Abell 1689 - Analysis of gravitational lensing    (<-- click to read)

 

Perihelion of Mercury

One of the earliest and most accurate items of evidence supporting GR theory has to do with the planet Mercury. Unlike most planets, Mercury has a strongly elliptical orbit about the Sun. Its orbit isn’t fixed however; instead the elliptical path steadily rotates forward. An exaggeration of the pattern looks like this:

Precession of Mercury's perihelion

As each orbit is completed the new orbit begins at a point slightly in advance of where the previous orbit began. This is known as "the advancement of the perihelion of Mercury". The reason the perihelion (the point in the orbit of a planet nearest to the Sun) advances has to do with a number of things, one of which is the influence of other planet’s orbits.

Using Newton’s gravity equations, we can determine that the predicted advancement in the orbit should be 5557 arc-seconds per century. The measured advancement however is 5600 arc-seconds: 43 more than predicted. In 1915 Einstein used GR to calculate the expected amount of precession using GR and found the calculation yielded a precession of 43 arc-seconds, which precisely accounted for the difference.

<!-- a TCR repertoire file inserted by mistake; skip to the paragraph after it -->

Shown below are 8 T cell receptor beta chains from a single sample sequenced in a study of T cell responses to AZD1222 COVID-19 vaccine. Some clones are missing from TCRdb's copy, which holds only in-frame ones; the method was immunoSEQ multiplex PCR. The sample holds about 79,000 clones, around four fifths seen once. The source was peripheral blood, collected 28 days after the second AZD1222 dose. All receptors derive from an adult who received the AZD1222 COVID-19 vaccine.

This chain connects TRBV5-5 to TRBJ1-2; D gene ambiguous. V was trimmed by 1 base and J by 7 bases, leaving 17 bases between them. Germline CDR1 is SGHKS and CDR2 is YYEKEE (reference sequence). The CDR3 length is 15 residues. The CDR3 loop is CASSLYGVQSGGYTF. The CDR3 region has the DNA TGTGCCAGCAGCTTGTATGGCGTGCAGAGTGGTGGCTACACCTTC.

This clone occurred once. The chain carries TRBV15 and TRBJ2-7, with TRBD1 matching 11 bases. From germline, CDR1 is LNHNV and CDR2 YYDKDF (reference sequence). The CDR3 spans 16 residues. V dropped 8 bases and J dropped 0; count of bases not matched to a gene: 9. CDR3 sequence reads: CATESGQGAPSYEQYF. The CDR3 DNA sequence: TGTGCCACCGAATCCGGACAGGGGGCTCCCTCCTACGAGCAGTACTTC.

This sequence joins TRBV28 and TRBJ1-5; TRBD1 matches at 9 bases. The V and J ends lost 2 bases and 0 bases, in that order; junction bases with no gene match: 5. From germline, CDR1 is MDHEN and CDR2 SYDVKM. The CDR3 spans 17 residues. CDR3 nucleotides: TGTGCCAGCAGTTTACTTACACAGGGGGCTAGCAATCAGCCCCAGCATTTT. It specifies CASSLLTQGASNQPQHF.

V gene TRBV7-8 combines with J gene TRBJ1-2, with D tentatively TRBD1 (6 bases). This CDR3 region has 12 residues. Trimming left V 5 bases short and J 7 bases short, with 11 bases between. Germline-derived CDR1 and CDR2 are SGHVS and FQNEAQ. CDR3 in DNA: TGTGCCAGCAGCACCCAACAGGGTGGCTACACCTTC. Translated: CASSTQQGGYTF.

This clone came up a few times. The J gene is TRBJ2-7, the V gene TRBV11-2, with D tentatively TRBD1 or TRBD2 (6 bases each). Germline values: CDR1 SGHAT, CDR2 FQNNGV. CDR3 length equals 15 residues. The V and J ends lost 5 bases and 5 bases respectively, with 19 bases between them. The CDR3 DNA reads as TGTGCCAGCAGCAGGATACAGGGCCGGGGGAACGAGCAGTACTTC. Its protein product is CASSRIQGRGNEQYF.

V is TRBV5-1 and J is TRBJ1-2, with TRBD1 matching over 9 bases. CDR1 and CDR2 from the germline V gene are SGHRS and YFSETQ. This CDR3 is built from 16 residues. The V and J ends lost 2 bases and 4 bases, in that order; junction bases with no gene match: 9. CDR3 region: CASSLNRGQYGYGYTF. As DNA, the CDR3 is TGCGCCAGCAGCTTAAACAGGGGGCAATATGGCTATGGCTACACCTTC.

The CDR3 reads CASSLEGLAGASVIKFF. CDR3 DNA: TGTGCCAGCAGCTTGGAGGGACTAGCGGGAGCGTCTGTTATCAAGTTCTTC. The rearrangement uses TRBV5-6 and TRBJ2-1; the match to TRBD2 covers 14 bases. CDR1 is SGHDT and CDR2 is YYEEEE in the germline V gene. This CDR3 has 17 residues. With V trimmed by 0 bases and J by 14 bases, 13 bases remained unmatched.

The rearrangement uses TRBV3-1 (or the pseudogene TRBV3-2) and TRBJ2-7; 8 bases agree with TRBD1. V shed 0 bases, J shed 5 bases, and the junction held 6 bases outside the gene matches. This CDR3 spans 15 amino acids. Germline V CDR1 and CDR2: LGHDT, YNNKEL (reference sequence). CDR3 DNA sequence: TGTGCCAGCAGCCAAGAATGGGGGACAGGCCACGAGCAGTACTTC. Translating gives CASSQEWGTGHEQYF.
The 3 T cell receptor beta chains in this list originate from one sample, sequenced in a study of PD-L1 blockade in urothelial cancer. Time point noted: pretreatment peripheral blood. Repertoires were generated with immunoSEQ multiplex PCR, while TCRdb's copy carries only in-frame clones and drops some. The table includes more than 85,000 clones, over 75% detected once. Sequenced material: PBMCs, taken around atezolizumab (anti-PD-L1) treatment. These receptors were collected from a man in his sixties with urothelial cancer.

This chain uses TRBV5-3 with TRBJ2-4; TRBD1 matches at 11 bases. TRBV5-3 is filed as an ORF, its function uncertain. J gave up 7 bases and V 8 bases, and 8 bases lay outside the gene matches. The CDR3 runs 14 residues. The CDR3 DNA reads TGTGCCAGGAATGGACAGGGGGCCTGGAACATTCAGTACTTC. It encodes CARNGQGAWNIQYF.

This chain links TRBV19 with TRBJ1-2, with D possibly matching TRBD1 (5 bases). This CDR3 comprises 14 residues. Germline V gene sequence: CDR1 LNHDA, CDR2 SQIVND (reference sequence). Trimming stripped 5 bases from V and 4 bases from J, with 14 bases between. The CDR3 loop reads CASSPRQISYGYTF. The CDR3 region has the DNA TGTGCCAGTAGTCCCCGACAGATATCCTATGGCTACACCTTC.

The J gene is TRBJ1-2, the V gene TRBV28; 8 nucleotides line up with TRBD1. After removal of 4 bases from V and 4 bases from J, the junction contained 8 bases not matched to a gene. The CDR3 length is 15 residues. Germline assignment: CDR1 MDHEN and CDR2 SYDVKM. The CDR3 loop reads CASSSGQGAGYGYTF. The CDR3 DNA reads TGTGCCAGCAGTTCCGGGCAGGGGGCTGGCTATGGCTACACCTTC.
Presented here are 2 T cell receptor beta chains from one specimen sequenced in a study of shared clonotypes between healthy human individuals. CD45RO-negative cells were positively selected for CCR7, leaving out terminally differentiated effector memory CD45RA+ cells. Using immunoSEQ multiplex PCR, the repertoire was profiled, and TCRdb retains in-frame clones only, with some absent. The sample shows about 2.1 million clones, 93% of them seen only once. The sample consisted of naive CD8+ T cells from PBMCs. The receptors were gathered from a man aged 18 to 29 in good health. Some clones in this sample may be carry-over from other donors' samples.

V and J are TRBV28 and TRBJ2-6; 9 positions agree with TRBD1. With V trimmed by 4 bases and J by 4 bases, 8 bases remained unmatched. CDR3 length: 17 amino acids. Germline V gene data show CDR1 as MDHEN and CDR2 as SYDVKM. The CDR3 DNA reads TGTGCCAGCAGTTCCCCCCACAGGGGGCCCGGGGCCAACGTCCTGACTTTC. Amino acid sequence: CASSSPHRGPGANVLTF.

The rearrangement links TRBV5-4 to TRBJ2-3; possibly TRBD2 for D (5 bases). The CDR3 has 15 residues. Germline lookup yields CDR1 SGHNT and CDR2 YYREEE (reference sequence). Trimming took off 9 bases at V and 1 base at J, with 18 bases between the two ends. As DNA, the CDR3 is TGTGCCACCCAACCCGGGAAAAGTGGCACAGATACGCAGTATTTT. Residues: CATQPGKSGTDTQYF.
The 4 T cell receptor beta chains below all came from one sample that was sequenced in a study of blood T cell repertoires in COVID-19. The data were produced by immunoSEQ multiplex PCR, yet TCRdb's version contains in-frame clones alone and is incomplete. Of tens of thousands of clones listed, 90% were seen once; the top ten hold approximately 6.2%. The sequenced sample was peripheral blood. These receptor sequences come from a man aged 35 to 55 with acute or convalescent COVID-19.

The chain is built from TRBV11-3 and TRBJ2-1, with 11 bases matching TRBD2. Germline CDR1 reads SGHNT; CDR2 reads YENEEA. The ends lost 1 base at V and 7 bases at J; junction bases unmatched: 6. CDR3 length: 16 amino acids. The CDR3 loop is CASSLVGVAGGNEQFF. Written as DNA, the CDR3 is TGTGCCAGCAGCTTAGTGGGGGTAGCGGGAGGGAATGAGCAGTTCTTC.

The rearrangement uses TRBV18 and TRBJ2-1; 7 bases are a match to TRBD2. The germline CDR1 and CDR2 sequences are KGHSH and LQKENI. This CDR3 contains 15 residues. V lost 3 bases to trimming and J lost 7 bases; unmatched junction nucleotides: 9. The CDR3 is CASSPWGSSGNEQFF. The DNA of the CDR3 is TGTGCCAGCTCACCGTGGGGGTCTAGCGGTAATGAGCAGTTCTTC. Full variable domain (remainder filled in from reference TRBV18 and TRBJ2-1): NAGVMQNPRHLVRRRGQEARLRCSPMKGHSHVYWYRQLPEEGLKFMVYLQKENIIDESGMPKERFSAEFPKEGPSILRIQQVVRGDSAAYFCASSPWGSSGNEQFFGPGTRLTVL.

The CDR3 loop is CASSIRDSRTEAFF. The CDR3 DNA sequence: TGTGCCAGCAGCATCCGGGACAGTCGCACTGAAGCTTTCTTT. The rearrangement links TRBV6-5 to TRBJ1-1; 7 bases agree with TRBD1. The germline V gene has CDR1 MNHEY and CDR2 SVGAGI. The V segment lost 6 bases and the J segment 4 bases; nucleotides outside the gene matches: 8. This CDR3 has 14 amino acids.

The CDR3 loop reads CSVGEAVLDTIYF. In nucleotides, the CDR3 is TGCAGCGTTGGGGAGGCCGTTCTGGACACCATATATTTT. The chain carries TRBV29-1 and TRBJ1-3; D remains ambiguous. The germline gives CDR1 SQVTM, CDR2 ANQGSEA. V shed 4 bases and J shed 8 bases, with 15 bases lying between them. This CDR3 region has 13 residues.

The work of Paul Gerber

Step back in time. Two decades earlier a German physicist named Paul Gerber was exploring the same subject. Gerber proposed that the speed of gravity was the same as light and this might account for the missing precession. In 1898 he published a paper "The Space and Time Propagation of Gravity" [2]. See an English translation here. In this he calculated the speed of gravity to be very close to light speed.

Toward the end of the paper it states light speed as:

c^2 = \frac{6 \pi \mu }{a \left(1-e^2\right) \Psi }\text{ where }\mu = \frac{4 \pi ^2 a^3}{T^2}

Where a is the semi-major axis, e is the eccentricity, Ψ is the perihelion advance and T is the time of an orbit.

Kepler’s third law of planetary motion tells us that:

\left(\frac{T}{2 \pi }\right)^2 = \frac{a^3}{G M}

We can substitute T into the above formulae and give the precession as:

\Psi = \frac{6 \pi G M}{c^2a \left(1-e^2\right)}

Where G = 6.673x10-11 N m2 kg-2, M (mass of sun)= 1.989x1030 kg, c = 2.998x108 m/s, a = 5.791x1010 m, e = 0.2056.

Substituting these values gives a precession of 5.019x10-7 radians per orbit. Multiplying this by 415.2 (orbits per century) and then by 3600*180/pi (converting to arc-seconds) we get 42.98 arc-seconds per century - an ideal match to observation!

In other words, using only Newtonian gravitation plus the reasonable assumption that gravity propagates at light-speed, Gerber calculated the correct result. Given that classical mechanics can fully account for the missing precession, in what way can we say that the precession proves GR theory instead of Gerber’s calculation? Here there is no need for the relativity calculation. It is also important to note that Gerber’s paper was published 17 years before the GR papers and thus developed independently of GR.